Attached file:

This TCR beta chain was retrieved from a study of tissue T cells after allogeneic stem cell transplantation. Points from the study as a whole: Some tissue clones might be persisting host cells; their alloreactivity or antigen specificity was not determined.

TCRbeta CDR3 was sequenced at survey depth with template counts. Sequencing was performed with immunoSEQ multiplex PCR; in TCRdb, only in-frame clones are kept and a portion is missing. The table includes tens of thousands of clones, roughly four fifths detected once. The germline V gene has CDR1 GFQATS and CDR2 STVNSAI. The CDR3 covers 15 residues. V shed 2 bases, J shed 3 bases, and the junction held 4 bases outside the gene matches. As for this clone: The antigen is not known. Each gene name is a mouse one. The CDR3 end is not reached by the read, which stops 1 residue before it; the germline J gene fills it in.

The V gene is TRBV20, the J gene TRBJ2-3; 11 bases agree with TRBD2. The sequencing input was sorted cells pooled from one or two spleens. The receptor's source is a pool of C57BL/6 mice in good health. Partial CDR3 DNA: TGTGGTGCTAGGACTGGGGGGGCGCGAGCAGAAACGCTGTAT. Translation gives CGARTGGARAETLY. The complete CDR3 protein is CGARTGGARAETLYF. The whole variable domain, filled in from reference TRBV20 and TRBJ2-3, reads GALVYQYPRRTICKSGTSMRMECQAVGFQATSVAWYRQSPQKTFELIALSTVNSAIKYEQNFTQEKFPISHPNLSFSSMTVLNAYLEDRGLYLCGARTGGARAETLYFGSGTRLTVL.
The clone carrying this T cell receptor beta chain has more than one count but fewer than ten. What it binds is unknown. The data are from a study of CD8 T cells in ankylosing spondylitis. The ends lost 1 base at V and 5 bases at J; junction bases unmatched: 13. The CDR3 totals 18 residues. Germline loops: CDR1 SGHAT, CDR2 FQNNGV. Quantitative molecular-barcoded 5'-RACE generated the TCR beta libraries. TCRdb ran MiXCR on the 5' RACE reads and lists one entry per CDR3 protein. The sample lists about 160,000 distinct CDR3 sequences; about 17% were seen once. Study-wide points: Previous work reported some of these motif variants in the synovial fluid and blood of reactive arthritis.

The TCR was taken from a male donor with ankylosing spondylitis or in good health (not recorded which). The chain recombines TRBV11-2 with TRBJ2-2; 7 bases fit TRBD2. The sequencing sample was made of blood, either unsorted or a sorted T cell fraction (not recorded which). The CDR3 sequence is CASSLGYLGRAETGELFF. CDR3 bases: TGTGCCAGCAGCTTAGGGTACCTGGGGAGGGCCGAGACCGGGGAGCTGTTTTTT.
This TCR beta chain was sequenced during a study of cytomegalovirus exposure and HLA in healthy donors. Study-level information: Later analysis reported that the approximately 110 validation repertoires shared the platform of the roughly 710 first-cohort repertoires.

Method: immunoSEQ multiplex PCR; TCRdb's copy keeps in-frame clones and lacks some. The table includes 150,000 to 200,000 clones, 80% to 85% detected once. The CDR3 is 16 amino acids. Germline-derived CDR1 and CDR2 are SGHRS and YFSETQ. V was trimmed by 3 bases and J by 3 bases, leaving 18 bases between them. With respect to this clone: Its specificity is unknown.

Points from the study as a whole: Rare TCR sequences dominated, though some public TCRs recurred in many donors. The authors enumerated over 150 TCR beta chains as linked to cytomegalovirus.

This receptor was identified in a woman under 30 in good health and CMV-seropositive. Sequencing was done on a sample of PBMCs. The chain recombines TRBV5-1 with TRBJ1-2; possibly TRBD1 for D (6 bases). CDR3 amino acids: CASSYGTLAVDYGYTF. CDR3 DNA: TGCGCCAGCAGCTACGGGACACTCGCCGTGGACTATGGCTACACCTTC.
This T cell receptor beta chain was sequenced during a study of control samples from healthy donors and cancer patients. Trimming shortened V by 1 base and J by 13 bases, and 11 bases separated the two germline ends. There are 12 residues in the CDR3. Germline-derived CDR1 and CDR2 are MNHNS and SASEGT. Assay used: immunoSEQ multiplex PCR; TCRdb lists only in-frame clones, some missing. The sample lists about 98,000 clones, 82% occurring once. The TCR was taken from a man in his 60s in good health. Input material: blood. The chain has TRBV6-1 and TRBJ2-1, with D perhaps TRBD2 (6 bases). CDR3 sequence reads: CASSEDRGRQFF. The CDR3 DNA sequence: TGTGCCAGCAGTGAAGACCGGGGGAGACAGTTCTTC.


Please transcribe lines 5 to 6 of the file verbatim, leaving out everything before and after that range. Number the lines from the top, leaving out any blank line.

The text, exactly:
The TCR was taken from a male donor with ankylosing spondylitis or in good health (not recorded which). The chain recombines TRBV11-2 with TRBJ2-2; 7 bases fit TRBD2. The sequencing sample was made of blood, either unsorted or a sorted T cell fraction (not recorded which). The CDR3 sequence is CASSLGYLGRAETGELFF. CDR3 bases: TGTGCCAGCAGCTTAGGGTACCTGGGGAGGGCCGAGACCGGGGAGCTGTTTTTT.
This TCR beta chain was sequenced during a study of cytomegalovirus exposure and HLA in healthy donors. Study-level information: Later analysis reported that the approximately 110 validation repertoires shared the platform of the roughly 710 first-cohort repertoires.